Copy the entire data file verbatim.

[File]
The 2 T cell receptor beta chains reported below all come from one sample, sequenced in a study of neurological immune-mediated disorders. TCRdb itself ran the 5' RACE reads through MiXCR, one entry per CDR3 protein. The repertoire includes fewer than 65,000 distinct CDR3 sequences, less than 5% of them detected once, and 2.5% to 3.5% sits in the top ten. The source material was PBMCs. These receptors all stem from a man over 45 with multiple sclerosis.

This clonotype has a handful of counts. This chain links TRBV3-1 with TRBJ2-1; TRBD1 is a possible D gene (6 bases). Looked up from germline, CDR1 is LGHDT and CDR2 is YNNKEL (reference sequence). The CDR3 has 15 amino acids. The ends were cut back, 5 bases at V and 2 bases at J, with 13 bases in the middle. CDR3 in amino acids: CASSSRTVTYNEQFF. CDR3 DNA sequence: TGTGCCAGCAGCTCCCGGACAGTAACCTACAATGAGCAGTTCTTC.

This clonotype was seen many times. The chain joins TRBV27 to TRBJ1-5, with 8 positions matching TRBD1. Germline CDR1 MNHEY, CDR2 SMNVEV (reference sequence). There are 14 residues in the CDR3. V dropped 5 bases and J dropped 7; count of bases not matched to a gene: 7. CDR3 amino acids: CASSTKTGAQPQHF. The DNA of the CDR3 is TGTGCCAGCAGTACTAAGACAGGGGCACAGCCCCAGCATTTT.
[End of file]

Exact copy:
The 2 T cell receptor beta chains reported below all come from one sample, sequenced in a study of neurological immune-mediated disorders. TCRdb itself ran the 5' RACE reads through MiXCR, one entry per CDR3 protein. The repertoire includes fewer than 65,000 distinct CDR3 sequences, less than 5% of them detected once, and 2.5% to 3.5% sits in the top ten. The source material was PBMCs. These receptors all stem from a man over 45 with multiple sclerosis.

This clonotype has a handful of counts. This chain links TRBV3-1 with TRBJ2-1; TRBD1 is a possible D gene (6 bases). Looked up from germline, CDR1 is LGHDT and CDR2 is YNNKEL (reference sequence). The CDR3 has 15 amino acids. The ends were cut back, 5 bases at V and 2 bases at J, with 13 bases in the middle. CDR3 in amino acids: CASSSRTVTYNEQFF. CDR3 DNA sequence: TGTGCCAGCAGCTCCCGGACAGTAACCTACAATGAGCAGTTCTTC.

This clonotype was seen many times. The chain joins TRBV27 to TRBJ1-5, with 8 positions matching TRBD1. Germline CDR1 MNHEY, CDR2 SMNVEV (reference sequence). There are 14 residues in the CDR3. V dropped 5 bases and J dropped 7; count of bases not matched to a gene: 7. CDR3 amino acids: CASSTKTGAQPQHF. The DNA of the CDR3 is TGTGCCAGCAGTACTAAGACAGGGGCACAGCCCCAGCATTTT.